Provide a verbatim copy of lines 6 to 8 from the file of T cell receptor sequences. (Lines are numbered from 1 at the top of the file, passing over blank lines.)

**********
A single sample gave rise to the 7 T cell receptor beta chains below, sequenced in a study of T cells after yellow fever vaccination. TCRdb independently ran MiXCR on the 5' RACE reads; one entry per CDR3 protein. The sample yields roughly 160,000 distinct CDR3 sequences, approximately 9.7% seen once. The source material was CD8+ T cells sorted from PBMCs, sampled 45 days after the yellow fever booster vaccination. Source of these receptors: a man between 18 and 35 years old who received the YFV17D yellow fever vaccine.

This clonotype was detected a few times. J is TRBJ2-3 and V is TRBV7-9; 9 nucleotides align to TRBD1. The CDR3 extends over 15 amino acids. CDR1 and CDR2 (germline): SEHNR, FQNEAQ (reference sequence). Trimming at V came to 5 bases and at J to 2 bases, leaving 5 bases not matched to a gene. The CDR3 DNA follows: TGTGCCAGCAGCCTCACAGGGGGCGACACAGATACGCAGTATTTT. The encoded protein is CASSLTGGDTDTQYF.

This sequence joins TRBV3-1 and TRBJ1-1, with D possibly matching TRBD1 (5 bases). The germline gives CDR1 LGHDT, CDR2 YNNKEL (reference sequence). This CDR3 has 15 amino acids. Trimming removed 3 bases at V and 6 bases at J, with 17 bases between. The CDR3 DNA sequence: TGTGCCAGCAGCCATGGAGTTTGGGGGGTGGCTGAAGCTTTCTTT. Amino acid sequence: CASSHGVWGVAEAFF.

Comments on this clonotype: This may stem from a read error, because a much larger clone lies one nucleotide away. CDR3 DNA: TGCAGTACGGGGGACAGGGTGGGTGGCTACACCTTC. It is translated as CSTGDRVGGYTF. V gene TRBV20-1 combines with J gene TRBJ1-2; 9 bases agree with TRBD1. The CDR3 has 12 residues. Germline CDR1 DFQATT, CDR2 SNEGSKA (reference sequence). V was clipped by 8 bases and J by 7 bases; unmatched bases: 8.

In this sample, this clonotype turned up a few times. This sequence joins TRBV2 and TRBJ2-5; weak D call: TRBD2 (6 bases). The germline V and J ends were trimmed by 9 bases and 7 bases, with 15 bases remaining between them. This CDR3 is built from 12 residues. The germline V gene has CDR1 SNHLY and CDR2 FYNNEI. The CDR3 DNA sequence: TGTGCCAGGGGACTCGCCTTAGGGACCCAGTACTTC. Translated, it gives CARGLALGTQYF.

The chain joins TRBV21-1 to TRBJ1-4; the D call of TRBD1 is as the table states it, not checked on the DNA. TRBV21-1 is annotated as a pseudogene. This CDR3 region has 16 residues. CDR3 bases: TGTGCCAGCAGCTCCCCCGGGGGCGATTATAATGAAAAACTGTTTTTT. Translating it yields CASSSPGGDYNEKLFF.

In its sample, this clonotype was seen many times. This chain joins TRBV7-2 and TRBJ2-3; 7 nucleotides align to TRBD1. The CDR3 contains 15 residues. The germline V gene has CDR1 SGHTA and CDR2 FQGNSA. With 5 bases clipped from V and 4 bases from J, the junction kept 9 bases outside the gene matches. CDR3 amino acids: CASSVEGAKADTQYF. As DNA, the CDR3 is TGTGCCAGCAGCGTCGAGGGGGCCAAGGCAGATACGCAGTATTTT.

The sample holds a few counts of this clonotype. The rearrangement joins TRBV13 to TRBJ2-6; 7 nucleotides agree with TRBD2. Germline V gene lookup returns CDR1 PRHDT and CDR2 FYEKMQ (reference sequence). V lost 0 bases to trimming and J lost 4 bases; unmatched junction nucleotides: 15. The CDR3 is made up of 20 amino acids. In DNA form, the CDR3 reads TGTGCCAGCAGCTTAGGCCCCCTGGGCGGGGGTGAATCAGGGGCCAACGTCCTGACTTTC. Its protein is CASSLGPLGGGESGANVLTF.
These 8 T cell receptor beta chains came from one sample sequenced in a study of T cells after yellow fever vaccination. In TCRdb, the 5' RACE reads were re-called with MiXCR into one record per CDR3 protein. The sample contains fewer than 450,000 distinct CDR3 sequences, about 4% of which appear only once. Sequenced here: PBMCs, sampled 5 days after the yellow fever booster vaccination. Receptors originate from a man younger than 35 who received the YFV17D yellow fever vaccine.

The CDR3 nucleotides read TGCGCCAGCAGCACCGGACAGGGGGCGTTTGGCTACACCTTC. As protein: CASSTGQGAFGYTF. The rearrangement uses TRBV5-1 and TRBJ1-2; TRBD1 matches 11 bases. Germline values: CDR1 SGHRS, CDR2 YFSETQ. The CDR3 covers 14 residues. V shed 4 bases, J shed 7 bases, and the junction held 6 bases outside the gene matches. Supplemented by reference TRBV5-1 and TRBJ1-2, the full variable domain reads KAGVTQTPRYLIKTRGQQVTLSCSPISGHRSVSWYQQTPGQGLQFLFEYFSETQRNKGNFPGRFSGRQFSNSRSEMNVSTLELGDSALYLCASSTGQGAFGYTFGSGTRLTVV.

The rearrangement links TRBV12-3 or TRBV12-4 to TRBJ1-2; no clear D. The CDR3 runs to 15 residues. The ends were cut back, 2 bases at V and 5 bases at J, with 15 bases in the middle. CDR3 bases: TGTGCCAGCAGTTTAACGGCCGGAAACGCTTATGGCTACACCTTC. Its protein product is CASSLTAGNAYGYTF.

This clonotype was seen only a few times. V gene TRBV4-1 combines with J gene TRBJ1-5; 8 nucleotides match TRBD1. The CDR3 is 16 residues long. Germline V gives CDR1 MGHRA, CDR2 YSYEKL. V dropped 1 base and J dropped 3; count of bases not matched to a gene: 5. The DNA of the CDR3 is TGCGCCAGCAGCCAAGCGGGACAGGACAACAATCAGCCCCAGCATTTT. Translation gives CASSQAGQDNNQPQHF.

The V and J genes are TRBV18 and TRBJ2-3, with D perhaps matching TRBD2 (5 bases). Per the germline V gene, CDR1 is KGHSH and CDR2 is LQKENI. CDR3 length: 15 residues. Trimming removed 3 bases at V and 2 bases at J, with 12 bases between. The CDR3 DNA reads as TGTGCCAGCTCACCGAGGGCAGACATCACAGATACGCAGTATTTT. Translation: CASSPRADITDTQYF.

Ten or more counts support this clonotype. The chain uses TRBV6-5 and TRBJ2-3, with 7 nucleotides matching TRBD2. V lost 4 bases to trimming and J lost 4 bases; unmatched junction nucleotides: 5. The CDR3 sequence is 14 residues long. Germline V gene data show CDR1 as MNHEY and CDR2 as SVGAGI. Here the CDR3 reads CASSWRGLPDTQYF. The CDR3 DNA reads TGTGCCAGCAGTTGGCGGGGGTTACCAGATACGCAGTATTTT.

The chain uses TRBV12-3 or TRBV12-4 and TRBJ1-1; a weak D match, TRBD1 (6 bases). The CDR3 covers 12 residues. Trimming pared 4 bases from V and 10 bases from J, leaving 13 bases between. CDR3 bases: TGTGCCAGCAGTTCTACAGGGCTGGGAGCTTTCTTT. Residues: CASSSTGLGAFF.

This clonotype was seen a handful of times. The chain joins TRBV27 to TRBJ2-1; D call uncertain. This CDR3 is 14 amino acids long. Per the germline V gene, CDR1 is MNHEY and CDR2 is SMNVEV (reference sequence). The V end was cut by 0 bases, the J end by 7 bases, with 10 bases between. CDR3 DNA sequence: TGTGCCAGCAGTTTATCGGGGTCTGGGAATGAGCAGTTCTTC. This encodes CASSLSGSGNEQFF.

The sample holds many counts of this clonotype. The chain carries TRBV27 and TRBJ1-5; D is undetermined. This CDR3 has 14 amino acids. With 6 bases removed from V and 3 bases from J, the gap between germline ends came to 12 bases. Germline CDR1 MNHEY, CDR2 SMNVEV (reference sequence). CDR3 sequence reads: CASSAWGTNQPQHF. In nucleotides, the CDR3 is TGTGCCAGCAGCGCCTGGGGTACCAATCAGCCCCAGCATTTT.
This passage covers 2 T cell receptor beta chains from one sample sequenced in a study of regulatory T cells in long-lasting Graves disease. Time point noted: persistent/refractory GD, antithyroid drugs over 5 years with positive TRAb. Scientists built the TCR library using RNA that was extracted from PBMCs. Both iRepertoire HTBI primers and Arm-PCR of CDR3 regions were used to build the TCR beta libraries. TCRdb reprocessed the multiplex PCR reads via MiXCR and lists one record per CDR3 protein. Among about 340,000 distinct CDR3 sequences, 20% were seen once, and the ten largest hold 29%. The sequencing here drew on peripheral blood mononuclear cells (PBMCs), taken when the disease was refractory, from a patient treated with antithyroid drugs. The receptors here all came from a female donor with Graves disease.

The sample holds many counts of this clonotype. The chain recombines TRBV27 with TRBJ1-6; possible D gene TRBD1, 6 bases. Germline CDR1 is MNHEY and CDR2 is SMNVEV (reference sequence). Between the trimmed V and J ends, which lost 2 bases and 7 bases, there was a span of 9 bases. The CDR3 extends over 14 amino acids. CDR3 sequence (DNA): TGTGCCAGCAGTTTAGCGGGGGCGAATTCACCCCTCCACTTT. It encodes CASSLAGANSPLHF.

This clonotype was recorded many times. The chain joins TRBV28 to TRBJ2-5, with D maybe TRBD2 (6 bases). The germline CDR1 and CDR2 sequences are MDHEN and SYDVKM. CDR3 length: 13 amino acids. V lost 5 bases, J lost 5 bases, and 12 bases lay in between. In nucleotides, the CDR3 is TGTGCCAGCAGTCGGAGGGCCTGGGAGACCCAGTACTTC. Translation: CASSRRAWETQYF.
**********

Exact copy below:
The chain joins TRBV21-1 to TRBJ1-4; the D call of TRBD1 is as the table states it, not checked on the DNA. TRBV21-1 is annotated as a pseudogene. This CDR3 region has 16 residues. CDR3 bases: TGTGCCAGCAGCTCCCCCGGGGGCGATTATAATGAAAAACTGTTTTTT. Translating it yields CASSSPGGDYNEKLFF.

In its sample, this clonotype was seen many times. This chain joins TRBV7-2 and TRBJ2-3; 7 nucleotides align to TRBD1. The CDR3 contains 15 residues. The germline V gene has CDR1 SGHTA and CDR2 FQGNSA. With 5 bases clipped from V and 4 bases from J, the junction kept 9 bases outside the gene matches. CDR3 amino acids: CASSVEGAKADTQYF. As DNA, the CDR3 is TGTGCCAGCAGCGTCGAGGGGGCCAAGGCAGATACGCAGTATTTT.

The sample holds a few counts of this clonotype. The rearrangement joins TRBV13 to TRBJ2-6; 7 nucleotides agree with TRBD2. Germline V gene lookup returns CDR1 PRHDT and CDR2 FYEKMQ (reference sequence). V lost 0 bases to trimming and J lost 4 bases; unmatched junction nucleotides: 15. The CDR3 is made up of 20 amino acids. In DNA form, the CDR3 reads TGTGCCAGCAGCTTAGGCCCCCTGGGCGGGGGTGAATCAGGGGCCAACGTCCTGACTTTC. Its protein is CASSLGPLGGGESGANVLTF.